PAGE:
Farm,  Venise's Blog

Goodbyes on the Farm

Goodbyes are always hard. Recently we have had to say goodbye to two of our farm critters: Charlotte and Brie. Brie recently passed away after complications from her c-section. I haven’t posted all the pictures yet because they are stuck on my mom’s phone but I promise I will post the pictures and very graphic video as soon as I am able. To make a very long and sad story short, Brie gave birth to an adorable buckling who is now named Deets. We weren’t there for the birth of Deets but caught her trying to push out her second kid, a large doeling. After a few minutes of laboring with no progress, which is uncommon because the second and third kids usually fly out once everything has been stretched out from the first, I decided to scrub up and go in to see if I could help.

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Brie right after kidding Deets.


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Bries buckling Deets

I realized right away that the head was stuck and one leg was folded back. I tried my hardest to get the leg out and help pull the head but was unsuccessful and very frustrated. After a little effort we called out 4H leader, Judy, and local vet to come give us a hand. It was after hours so the vet took a while to contact but Judy came as soon as she could. When she got there she also tried pulling the kid out, but was unsuccessful so we decided to give Brie a break and wait for the vet.

As soon as the vet arrived he also tried pulling but quickly realized that the kid was stuck and a c-section was needed. We rapidly set up an operating table and got Brie ready for surgery. Finally the kid was delivered via c-section, but after such a long delivery her baby doeling did not make it. She was beautiful, but almost twice the size of Deets. The vet sewed up Brie and left us with post-surgical instructions. We spent that night feeding Deets left over colostrum and checking on Brie, although she slept most the night. Pearl our Blue Heeler farm dog was also very helpful with Deets. When we brought him inside Pearl finished cleaning him up by licking him and then cleaned him up everytime he went to the bathroom just like Brie would have done if she was healthy. It wasn’t long before Deets was looking for Pearl’s udder and following Pearl around looking for attention.

In the morning we checked on Brie and found her awake but shivering. After taking her temperature we realized she was in shock so we brought her inside to try to warm her up. After providing her with her own personal heater and covering her in towels from the drier we get her temp back up to the normal range. We also put Deets in with her to see if she would try to nurse him. She was uninterested, but by the end of the day she was up and walking around, was eating and was at least cuddling Deets so we felt confident she was on the road to recovery.

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Brie eating grain trying to regain her strength.
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Brie spending time with her Deets.

Over the week Brie was able to slowly move around and was trying to feed Deets so we had hopes for her recovery, but then at the end of the week  Brie took a turn for the worse and started acting very lethargic and was no longer feeding Deets. We checked her temperature again and it was low so we called the vet and brought her to Ross’ parents house so they could watch her and help keep her warm while we were away at work. The vet ordered blood work to see if that would diagnose her complications. That afternoon Brie passed away with Ross’ parents by her side.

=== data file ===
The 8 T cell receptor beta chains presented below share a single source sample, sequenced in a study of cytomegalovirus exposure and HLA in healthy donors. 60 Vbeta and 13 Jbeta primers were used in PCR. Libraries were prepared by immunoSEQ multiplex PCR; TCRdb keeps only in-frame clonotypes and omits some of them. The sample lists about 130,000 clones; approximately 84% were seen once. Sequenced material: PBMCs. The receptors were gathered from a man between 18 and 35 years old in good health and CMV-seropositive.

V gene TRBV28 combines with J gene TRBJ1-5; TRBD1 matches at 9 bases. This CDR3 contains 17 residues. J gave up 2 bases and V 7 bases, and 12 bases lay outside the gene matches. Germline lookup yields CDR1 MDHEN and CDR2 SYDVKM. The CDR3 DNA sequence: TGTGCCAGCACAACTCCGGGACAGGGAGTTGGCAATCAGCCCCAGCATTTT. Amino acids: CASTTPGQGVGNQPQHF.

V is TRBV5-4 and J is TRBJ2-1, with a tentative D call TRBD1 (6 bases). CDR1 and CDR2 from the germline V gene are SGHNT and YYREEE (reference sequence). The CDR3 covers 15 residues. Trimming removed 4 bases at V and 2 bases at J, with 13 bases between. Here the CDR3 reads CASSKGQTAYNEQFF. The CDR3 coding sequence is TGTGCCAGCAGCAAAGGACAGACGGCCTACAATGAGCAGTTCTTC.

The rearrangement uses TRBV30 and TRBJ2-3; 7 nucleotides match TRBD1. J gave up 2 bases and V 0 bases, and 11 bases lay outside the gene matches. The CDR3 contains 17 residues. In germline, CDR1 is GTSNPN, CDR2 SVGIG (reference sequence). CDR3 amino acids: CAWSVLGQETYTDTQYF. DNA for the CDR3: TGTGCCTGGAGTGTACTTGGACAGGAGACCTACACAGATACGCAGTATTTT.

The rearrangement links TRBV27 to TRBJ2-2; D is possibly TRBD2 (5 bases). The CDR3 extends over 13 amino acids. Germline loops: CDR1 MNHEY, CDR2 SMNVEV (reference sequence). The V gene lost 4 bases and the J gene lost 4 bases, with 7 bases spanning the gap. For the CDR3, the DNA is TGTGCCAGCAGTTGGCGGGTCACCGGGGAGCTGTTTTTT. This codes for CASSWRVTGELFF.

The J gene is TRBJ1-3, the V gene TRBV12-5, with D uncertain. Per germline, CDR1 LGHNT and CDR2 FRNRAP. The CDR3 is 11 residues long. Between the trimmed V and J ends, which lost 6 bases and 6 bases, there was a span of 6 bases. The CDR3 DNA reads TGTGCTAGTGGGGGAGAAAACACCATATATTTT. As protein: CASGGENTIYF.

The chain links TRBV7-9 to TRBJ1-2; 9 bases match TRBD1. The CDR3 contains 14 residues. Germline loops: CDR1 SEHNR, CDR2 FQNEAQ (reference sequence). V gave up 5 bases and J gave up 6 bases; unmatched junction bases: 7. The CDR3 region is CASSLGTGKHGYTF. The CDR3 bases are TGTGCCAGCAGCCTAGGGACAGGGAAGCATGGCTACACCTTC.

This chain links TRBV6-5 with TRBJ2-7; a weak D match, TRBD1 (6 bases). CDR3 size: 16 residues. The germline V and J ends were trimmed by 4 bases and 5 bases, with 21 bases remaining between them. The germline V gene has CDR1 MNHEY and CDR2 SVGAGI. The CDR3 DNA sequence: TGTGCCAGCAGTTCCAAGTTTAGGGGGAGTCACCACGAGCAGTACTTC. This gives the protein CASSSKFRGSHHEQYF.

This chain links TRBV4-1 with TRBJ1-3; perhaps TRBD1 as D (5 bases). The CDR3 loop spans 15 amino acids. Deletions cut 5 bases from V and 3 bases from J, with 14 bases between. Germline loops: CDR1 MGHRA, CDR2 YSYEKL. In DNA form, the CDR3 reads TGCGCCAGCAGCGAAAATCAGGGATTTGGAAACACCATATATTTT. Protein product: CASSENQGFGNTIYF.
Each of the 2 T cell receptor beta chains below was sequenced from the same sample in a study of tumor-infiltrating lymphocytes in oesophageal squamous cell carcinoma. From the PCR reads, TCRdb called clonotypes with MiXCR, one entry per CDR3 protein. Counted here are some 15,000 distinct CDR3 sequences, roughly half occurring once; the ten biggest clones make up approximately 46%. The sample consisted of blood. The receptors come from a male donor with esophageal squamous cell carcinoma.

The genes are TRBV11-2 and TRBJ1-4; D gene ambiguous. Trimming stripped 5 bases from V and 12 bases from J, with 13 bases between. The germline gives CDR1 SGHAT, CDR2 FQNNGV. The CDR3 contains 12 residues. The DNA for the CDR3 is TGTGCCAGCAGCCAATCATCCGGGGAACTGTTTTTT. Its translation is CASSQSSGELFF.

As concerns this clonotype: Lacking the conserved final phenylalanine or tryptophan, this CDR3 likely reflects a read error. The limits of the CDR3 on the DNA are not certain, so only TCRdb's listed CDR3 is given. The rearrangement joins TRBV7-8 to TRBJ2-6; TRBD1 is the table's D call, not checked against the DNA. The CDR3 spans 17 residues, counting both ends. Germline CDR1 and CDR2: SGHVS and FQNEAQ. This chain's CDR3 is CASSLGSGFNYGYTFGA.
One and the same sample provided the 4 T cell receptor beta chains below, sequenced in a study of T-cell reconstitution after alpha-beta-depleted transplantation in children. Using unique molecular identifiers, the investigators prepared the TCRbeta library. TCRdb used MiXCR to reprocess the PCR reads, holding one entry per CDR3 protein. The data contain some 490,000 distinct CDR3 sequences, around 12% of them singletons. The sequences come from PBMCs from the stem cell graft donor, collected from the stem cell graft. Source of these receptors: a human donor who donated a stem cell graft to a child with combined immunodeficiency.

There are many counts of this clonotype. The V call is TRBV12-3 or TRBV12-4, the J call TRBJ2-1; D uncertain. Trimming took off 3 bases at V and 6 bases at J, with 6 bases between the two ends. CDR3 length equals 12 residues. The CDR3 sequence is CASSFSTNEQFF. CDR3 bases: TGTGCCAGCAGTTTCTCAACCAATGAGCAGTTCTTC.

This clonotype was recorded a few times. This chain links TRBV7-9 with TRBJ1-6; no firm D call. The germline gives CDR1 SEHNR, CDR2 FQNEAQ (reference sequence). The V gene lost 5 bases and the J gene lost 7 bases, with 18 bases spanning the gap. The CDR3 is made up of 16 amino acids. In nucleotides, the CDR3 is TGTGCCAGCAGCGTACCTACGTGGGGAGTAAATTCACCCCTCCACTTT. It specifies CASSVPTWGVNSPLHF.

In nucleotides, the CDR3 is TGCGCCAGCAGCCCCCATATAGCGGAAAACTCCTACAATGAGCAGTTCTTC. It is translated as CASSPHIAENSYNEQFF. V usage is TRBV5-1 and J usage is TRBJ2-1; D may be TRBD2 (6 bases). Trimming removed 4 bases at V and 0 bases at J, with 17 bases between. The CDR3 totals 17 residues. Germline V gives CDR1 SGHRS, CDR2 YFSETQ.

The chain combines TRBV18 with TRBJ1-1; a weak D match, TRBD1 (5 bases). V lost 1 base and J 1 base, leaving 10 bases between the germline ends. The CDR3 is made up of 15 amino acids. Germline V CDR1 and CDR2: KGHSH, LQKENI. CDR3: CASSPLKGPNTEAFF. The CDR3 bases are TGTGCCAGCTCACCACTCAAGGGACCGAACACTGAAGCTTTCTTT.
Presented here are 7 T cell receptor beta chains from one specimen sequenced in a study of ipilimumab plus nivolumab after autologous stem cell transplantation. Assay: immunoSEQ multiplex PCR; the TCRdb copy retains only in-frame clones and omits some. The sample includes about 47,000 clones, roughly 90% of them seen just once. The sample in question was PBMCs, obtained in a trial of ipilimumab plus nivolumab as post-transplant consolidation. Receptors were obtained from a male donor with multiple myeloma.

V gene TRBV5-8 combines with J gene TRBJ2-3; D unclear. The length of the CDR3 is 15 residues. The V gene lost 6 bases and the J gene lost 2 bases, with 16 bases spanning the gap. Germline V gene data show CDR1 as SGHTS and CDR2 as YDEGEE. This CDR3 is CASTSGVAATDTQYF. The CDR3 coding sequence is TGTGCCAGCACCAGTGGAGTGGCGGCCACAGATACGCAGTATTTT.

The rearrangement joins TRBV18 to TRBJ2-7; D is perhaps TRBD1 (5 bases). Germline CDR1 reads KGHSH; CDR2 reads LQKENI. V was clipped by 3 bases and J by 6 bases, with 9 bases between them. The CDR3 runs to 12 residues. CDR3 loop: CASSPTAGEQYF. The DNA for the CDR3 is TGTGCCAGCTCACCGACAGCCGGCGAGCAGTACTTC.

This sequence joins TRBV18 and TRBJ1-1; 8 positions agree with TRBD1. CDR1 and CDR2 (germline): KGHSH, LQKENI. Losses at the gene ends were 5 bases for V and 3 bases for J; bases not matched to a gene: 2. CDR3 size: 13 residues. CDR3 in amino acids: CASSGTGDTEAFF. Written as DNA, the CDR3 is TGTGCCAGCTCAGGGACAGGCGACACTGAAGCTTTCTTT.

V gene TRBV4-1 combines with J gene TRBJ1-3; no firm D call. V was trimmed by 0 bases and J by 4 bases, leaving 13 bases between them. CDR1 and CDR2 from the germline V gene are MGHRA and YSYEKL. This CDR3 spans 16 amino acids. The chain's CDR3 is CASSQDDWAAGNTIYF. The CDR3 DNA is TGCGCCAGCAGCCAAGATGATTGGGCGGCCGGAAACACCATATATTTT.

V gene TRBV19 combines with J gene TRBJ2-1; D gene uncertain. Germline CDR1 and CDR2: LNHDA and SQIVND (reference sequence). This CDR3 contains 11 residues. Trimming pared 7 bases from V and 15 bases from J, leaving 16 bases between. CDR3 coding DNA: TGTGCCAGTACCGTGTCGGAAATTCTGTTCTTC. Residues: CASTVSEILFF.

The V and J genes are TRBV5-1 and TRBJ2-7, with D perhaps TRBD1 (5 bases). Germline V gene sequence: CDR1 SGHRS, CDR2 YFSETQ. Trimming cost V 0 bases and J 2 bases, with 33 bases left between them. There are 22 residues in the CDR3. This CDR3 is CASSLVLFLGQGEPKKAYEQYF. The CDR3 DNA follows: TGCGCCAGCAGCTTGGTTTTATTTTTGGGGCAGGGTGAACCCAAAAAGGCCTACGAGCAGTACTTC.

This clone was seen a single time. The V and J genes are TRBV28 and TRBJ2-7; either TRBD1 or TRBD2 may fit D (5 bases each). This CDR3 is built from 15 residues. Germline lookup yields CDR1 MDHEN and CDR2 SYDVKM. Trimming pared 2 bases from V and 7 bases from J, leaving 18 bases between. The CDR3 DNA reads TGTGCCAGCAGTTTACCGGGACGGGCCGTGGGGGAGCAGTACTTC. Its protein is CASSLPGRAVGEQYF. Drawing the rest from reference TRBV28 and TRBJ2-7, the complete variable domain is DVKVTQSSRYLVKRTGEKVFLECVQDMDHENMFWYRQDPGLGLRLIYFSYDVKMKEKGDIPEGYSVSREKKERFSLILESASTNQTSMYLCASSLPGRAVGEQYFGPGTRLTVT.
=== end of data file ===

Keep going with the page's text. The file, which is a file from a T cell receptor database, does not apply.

Deets is now living with Ross’ parents and is being bottle fed every 2-3 hours. They have been taking great care of him and he is growing fast. He does come back to the farm to visit on occasion and I get to cuddle him and Pearl gets to play with him. We learned a lot through the process and feel like we did everything we could for Brie. In the end I just don’t think her body recovered from the c-section. We did not do an autopsy so we may never know what happened to Brie and why she couldn’t recover. We will miss her like crazy but we are glad that we have little Deets to help keep her spirit alive. He is so cute and has the best home a goat could ask for. He will always be a very special part of the Cunningham family.

As for Charlotte, she is alive and well, she just went to a new home yesterday. Charlotte came from a commercial organic dairy when she was only two days old. We bottle fed her for a few days and then let Mama take over. Since she is almost a year old it is now time for her to start earning her keep and be bred so she can start making delicious milk. Since we are crazy busy on the farm with goat kids and a human kid on the way we decided it would be best if she went back to her home at the dairy. We completely trust the dairy she came from and know she will be well taken care of with lots of other cows to frolic in the field with. She taught us a lot about raising a calf and I am so happy she got to be a part of our farm for almost a year. I know the rest of the herd will miss her!


The "garden" behind the garden to glass cocktails, Venise is the resident farmer of the Simple Goodness Farm, older sister and goat lover.

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